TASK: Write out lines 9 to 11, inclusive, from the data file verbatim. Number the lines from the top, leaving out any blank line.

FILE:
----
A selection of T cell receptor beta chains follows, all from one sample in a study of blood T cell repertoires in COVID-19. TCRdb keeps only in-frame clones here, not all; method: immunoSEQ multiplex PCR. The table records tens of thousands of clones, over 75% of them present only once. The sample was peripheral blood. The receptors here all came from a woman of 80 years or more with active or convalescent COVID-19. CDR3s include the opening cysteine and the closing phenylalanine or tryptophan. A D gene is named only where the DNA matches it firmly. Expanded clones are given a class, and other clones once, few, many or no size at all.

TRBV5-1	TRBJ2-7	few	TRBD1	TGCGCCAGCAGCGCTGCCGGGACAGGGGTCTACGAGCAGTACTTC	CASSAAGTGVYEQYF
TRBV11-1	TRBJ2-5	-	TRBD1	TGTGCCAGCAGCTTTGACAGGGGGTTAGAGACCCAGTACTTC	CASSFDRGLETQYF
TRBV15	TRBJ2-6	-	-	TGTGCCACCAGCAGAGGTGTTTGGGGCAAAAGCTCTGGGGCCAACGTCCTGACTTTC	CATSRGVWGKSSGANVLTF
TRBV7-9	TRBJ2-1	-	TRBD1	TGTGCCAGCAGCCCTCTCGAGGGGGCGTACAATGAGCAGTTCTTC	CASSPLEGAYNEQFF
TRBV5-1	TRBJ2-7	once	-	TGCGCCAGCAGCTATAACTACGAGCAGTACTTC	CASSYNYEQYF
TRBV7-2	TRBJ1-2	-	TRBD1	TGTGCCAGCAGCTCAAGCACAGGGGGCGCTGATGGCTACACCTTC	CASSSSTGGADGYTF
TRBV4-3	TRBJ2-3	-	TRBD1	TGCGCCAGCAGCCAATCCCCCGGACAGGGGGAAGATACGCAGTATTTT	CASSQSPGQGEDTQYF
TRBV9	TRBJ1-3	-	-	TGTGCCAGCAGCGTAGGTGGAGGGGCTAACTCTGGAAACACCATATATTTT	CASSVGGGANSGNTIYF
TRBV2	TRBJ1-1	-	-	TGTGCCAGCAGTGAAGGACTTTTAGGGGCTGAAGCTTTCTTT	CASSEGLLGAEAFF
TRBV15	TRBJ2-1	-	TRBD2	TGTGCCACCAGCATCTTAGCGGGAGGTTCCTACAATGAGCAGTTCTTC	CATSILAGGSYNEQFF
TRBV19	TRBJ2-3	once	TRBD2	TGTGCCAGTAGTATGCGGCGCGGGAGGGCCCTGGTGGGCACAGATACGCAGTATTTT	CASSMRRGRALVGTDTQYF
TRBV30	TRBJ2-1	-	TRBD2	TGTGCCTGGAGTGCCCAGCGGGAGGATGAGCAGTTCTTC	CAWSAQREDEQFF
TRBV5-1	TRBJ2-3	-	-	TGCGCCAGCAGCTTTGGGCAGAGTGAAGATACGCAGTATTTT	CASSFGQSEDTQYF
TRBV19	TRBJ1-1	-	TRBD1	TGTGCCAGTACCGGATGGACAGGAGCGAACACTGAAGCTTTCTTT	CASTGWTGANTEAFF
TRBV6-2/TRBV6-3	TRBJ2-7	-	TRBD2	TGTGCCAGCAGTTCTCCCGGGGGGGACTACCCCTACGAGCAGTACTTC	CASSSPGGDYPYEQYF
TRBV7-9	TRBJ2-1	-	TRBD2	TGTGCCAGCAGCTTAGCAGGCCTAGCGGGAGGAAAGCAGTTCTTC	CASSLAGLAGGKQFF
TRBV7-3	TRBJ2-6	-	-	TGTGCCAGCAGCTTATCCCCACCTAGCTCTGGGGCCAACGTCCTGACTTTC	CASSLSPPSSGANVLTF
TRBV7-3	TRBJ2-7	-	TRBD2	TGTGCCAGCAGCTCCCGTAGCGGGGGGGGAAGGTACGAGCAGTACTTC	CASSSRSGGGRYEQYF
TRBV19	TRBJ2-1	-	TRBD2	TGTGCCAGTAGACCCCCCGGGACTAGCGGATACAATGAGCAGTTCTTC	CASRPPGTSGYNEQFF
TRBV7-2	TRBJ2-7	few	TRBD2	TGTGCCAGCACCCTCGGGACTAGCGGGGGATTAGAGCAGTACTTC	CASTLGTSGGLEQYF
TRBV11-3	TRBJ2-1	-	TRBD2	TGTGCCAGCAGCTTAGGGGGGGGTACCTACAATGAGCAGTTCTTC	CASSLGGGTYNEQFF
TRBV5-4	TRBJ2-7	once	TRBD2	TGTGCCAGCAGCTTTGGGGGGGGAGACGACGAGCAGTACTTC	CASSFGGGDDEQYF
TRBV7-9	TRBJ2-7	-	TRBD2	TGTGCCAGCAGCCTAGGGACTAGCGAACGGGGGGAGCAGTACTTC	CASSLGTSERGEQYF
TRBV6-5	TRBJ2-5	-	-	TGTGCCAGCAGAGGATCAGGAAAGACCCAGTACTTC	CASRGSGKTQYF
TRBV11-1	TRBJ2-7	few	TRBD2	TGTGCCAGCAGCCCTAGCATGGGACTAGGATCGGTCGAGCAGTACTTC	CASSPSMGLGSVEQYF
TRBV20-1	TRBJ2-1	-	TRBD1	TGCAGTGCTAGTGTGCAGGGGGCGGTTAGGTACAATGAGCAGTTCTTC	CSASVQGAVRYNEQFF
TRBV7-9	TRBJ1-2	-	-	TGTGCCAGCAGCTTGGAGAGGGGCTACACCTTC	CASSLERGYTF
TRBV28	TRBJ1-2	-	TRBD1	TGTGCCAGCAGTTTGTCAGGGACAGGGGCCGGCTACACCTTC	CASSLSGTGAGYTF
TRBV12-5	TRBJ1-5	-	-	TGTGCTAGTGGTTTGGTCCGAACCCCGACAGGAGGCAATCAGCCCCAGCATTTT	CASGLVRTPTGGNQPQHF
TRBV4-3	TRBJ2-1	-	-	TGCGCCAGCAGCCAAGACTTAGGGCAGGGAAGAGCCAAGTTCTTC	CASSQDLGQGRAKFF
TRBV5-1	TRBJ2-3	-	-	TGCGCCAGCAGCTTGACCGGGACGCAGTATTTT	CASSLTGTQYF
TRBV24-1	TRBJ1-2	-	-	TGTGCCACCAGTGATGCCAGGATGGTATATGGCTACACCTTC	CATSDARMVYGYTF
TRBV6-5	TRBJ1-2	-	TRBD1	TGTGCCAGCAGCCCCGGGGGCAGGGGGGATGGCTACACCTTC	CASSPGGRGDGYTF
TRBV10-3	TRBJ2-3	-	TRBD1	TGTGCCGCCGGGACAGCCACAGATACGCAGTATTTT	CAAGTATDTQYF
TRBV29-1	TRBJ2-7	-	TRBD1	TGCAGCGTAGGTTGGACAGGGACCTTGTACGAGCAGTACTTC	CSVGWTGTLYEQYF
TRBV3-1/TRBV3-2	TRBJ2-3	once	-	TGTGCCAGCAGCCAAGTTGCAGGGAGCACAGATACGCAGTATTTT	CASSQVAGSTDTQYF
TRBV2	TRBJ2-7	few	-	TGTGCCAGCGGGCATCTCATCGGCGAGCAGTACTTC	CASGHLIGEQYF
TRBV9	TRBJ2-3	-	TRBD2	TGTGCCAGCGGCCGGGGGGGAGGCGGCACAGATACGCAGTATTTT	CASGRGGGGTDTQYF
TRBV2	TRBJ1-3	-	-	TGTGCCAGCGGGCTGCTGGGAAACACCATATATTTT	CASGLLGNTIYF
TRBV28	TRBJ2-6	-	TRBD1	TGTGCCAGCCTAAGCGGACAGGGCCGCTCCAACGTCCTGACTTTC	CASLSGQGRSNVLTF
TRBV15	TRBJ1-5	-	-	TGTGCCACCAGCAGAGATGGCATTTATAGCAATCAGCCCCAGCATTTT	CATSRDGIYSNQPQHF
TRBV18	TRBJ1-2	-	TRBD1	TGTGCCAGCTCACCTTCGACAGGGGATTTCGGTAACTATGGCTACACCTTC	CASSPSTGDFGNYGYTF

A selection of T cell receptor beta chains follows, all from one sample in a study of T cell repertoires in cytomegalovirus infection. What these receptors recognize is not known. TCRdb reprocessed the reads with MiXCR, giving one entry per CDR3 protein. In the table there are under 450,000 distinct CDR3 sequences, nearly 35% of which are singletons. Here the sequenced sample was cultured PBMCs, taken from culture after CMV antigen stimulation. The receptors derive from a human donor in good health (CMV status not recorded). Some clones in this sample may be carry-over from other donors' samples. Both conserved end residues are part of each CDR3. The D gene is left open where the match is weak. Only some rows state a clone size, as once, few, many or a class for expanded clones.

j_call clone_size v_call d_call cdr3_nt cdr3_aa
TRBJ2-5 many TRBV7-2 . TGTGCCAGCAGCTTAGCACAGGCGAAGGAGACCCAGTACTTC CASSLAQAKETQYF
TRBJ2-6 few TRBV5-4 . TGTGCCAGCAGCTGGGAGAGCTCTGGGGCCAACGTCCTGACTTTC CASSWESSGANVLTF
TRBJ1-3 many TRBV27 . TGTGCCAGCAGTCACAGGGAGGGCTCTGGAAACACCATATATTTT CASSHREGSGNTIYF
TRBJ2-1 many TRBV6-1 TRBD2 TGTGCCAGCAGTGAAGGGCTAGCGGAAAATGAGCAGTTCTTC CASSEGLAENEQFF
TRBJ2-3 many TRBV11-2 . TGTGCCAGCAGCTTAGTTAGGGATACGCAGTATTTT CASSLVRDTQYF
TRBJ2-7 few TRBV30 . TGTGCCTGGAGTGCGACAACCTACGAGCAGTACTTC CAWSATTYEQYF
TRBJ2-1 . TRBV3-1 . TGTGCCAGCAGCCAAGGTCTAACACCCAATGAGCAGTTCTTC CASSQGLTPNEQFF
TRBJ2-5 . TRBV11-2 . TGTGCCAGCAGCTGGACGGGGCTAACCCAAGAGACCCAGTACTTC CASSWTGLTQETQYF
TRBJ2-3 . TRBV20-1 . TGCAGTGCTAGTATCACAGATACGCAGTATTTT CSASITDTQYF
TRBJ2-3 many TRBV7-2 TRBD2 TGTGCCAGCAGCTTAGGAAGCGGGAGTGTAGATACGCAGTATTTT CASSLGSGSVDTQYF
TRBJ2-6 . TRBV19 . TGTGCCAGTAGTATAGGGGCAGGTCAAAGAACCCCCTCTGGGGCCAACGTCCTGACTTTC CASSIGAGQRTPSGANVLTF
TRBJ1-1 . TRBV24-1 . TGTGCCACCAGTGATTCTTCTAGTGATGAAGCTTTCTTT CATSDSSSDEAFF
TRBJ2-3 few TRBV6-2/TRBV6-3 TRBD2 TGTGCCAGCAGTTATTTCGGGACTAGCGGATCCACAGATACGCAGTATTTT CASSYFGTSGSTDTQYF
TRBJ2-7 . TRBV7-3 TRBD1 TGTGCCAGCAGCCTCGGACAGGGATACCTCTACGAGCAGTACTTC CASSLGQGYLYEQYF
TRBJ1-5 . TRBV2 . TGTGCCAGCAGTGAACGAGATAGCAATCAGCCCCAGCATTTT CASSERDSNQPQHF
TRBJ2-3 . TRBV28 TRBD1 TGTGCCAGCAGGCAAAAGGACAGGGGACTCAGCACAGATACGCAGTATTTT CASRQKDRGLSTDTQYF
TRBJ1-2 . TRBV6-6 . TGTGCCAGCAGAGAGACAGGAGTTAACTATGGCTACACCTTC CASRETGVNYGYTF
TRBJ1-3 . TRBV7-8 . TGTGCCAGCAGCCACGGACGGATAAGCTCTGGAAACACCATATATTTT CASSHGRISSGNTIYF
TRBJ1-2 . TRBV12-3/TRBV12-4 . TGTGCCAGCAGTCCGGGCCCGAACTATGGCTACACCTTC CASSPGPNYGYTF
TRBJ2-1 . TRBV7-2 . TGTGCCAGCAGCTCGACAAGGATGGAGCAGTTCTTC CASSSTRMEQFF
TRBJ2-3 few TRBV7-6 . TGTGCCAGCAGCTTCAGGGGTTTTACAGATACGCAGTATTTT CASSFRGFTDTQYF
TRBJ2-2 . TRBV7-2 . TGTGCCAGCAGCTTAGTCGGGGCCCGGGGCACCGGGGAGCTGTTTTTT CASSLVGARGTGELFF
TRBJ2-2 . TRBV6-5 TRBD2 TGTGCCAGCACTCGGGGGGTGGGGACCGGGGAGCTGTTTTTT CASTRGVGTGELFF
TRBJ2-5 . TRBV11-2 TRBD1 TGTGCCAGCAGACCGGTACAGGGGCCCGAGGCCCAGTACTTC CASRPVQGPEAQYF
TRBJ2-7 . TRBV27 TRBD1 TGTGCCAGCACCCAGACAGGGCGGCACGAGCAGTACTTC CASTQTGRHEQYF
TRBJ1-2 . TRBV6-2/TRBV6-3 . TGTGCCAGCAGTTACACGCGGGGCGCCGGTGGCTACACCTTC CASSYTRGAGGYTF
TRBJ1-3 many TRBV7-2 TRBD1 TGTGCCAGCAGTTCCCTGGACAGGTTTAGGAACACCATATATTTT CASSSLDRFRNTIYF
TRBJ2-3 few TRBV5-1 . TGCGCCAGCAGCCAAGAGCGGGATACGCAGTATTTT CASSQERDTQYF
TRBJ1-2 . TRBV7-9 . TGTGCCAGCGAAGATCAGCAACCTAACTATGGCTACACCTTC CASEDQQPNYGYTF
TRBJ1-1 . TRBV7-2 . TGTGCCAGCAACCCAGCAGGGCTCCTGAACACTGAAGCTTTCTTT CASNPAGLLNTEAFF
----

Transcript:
TRBV9	TRBJ1-3	-	-	TGTGCCAGCAGCGTAGGTGGAGGGGCTAACTCTGGAAACACCATATATTTT	CASSVGGGANSGNTIYF
TRBV2	TRBJ1-1	-	-	TGTGCCAGCAGTGAAGGACTTTTAGGGGCTGAAGCTTTCTTT	CASSEGLLGAEAFF
TRBV15	TRBJ2-1	-	TRBD2	TGTGCCACCAGCATCTTAGCGGGAGGTTCCTACAATGAGCAGTTCTTC	CATSILAGGSYNEQFF